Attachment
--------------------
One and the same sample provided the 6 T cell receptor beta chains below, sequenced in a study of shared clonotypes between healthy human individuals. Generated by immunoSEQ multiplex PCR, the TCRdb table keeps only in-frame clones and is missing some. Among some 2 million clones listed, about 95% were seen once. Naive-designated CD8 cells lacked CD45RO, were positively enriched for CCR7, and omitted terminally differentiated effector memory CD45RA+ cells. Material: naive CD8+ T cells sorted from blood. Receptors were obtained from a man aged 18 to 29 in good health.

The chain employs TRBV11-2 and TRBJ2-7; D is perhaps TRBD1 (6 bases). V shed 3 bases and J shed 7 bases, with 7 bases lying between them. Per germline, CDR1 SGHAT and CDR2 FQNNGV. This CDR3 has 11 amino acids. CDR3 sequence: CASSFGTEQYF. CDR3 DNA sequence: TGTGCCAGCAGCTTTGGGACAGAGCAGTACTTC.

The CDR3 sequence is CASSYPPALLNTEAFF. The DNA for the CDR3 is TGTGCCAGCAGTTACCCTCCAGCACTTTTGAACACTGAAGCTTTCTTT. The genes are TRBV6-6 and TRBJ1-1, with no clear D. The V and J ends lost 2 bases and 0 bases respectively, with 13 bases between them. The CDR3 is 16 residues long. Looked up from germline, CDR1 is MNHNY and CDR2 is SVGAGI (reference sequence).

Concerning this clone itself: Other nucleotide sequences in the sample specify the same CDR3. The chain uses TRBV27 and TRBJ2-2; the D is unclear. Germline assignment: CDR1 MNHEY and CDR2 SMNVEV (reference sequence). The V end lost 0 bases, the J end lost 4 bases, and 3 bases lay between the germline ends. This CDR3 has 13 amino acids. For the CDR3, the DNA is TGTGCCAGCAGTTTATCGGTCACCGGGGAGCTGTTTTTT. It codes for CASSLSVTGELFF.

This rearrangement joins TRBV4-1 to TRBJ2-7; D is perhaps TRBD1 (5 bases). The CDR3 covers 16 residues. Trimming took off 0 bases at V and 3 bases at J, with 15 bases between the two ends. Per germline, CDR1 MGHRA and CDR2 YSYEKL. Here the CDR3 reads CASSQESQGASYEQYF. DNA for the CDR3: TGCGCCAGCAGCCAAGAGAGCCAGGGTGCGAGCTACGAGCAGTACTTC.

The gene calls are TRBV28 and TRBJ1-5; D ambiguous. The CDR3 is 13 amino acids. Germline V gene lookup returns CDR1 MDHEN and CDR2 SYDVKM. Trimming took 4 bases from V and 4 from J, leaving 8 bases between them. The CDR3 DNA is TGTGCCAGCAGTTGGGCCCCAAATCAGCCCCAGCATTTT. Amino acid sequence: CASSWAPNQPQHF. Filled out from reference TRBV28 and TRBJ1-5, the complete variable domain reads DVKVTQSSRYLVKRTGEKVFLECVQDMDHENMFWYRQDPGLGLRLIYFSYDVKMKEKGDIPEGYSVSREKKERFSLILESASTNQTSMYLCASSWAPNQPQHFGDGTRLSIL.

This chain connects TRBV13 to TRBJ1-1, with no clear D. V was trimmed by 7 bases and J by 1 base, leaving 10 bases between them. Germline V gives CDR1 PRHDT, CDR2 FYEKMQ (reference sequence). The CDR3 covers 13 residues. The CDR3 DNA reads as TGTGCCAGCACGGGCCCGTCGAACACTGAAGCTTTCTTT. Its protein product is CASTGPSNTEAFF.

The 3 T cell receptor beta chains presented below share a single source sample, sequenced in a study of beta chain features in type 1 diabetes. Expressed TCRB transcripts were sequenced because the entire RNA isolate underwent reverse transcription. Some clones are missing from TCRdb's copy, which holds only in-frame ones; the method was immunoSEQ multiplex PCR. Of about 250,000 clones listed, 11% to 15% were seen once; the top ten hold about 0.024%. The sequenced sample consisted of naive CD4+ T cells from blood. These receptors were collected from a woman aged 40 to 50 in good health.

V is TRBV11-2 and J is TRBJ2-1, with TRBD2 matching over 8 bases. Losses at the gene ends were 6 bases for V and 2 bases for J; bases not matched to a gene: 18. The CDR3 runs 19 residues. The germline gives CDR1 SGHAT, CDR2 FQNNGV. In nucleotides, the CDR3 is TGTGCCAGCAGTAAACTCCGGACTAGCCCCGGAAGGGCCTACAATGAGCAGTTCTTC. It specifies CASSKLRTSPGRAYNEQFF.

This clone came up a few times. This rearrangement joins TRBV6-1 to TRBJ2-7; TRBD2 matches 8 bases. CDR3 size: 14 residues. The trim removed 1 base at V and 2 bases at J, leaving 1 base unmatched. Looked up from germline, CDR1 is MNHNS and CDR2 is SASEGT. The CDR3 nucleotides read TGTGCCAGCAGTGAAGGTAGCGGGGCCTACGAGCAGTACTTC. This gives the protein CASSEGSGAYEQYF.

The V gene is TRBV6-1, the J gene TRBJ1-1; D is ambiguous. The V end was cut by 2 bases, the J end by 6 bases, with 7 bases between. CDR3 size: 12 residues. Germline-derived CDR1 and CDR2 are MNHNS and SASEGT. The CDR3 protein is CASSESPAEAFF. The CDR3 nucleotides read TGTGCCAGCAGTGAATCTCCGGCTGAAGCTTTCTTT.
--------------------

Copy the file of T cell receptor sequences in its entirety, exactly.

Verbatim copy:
One and the same sample provided the 6 T cell receptor beta chains below, sequenced in a study of shared clonotypes between healthy human individuals. Generated by immunoSEQ multiplex PCR, the TCRdb table keeps only in-frame clones and is missing some. Among some 2 million clones listed, about 95% were seen once. Naive-designated CD8 cells lacked CD45RO, were positively enriched for CCR7, and omitted terminally differentiated effector memory CD45RA+ cells. Material: naive CD8+ T cells sorted from blood. Receptors were obtained from a man aged 18 to 29 in good health.

The chain employs TRBV11-2 and TRBJ2-7; D is perhaps TRBD1 (6 bases). V shed 3 bases and J shed 7 bases, with 7 bases lying between them. Per germline, CDR1 SGHAT and CDR2 FQNNGV. This CDR3 has 11 amino acids. CDR3 sequence: CASSFGTEQYF. CDR3 DNA sequence: TGTGCCAGCAGCTTTGGGACAGAGCAGTACTTC.

The CDR3 sequence is CASSYPPALLNTEAFF. The DNA for the CDR3 is TGTGCCAGCAGTTACCCTCCAGCACTTTTGAACACTGAAGCTTTCTTT. The genes are TRBV6-6 and TRBJ1-1, with no clear D. The V and J ends lost 2 bases and 0 bases respectively, with 13 bases between them. The CDR3 is 16 residues long. Looked up from germline, CDR1 is MNHNY and CDR2 is SVGAGI (reference sequence).

Concerning this clone itself: Other nucleotide sequences in the sample specify the same CDR3. The chain uses TRBV27 and TRBJ2-2; the D is unclear. Germline assignment: CDR1 MNHEY and CDR2 SMNVEV (reference sequence). The V end lost 0 bases, the J end lost 4 bases, and 3 bases lay between the germline ends. This CDR3 has 13 amino acids. For the CDR3, the DNA is TGTGCCAGCAGTTTATCGGTCACCGGGGAGCTGTTTTTT. It codes for CASSLSVTGELFF.

This rearrangement joins TRBV4-1 to TRBJ2-7; D is perhaps TRBD1 (5 bases). The CDR3 covers 16 residues. Trimming took off 0 bases at V and 3 bases at J, with 15 bases between the two ends. Per germline, CDR1 MGHRA and CDR2 YSYEKL. Here the CDR3 reads CASSQESQGASYEQYF. DNA for the CDR3: TGCGCCAGCAGCCAAGAGAGCCAGGGTGCGAGCTACGAGCAGTACTTC.

The gene calls are TRBV28 and TRBJ1-5; D ambiguous. The CDR3 is 13 amino acids. Germline V gene lookup returns CDR1 MDHEN and CDR2 SYDVKM. Trimming took 4 bases from V and 4 from J, leaving 8 bases between them. The CDR3 DNA is TGTGCCAGCAGTTGGGCCCCAAATCAGCCCCAGCATTTT. Amino acid sequence: CASSWAPNQPQHF. Filled out from reference TRBV28 and TRBJ1-5, the complete variable domain reads DVKVTQSSRYLVKRTGEKVFLECVQDMDHENMFWYRQDPGLGLRLIYFSYDVKMKEKGDIPEGYSVSREKKERFSLILESASTNQTSMYLCASSWAPNQPQHFGDGTRLSIL.

This chain connects TRBV13 to TRBJ1-1, with no clear D. V was trimmed by 7 bases and J by 1 base, leaving 10 bases between them. Germline V gives CDR1 PRHDT, CDR2 FYEKMQ (reference sequence). The CDR3 covers 13 residues. The CDR3 DNA reads as TGTGCCAGCACGGGCCCGTCGAACACTGAAGCTTTCTTT. Its protein product is CASTGPSNTEAFF.

The 3 T cell receptor beta chains presented below share a single source sample, sequenced in a study of beta chain features in type 1 diabetes. Expressed TCRB transcripts were sequenced because the entire RNA isolate underwent reverse transcription. Some clones are missing from TCRdb's copy, which holds only in-frame ones; the method was immunoSEQ multiplex PCR. Of about 250,000 clones listed, 11% to 15% were seen once; the top ten hold about 0.024%. The sequenced sample consisted of naive CD4+ T cells from blood. These receptors were collected from a woman aged 40 to 50 in good health.

V is TRBV11-2 and J is TRBJ2-1, with TRBD2 matching over 8 bases. Losses at the gene ends were 6 bases for V and 2 bases for J; bases not matched to a gene: 18. The CDR3 runs 19 residues. The germline gives CDR1 SGHAT, CDR2 FQNNGV. In nucleotides, the CDR3 is TGTGCCAGCAGTAAACTCCGGACTAGCCCCGGAAGGGCCTACAATGAGCAGTTCTTC. It specifies CASSKLRTSPGRAYNEQFF.

This clone came up a few times. This rearrangement joins TRBV6-1 to TRBJ2-7; TRBD2 matches 8 bases. CDR3 size: 14 residues. The trim removed 1 base at V and 2 bases at J, leaving 1 base unmatched. Looked up from germline, CDR1 is MNHNS and CDR2 is SASEGT. The CDR3 nucleotides read TGTGCCAGCAGTGAAGGTAGCGGGGCCTACGAGCAGTACTTC. This gives the protein CASSEGSGAYEQYF.

The V gene is TRBV6-1, the J gene TRBJ1-1; D is ambiguous. The V end was cut by 2 bases, the J end by 6 bases, with 7 bases between. CDR3 size: 12 residues. Germline-derived CDR1 and CDR2 are MNHNS and SASEGT. The CDR3 protein is CASSESPAEAFF. The CDR3 nucleotides read TGTGCCAGCAGTGAATCTCCGGCTGAAGCTTTCTTT.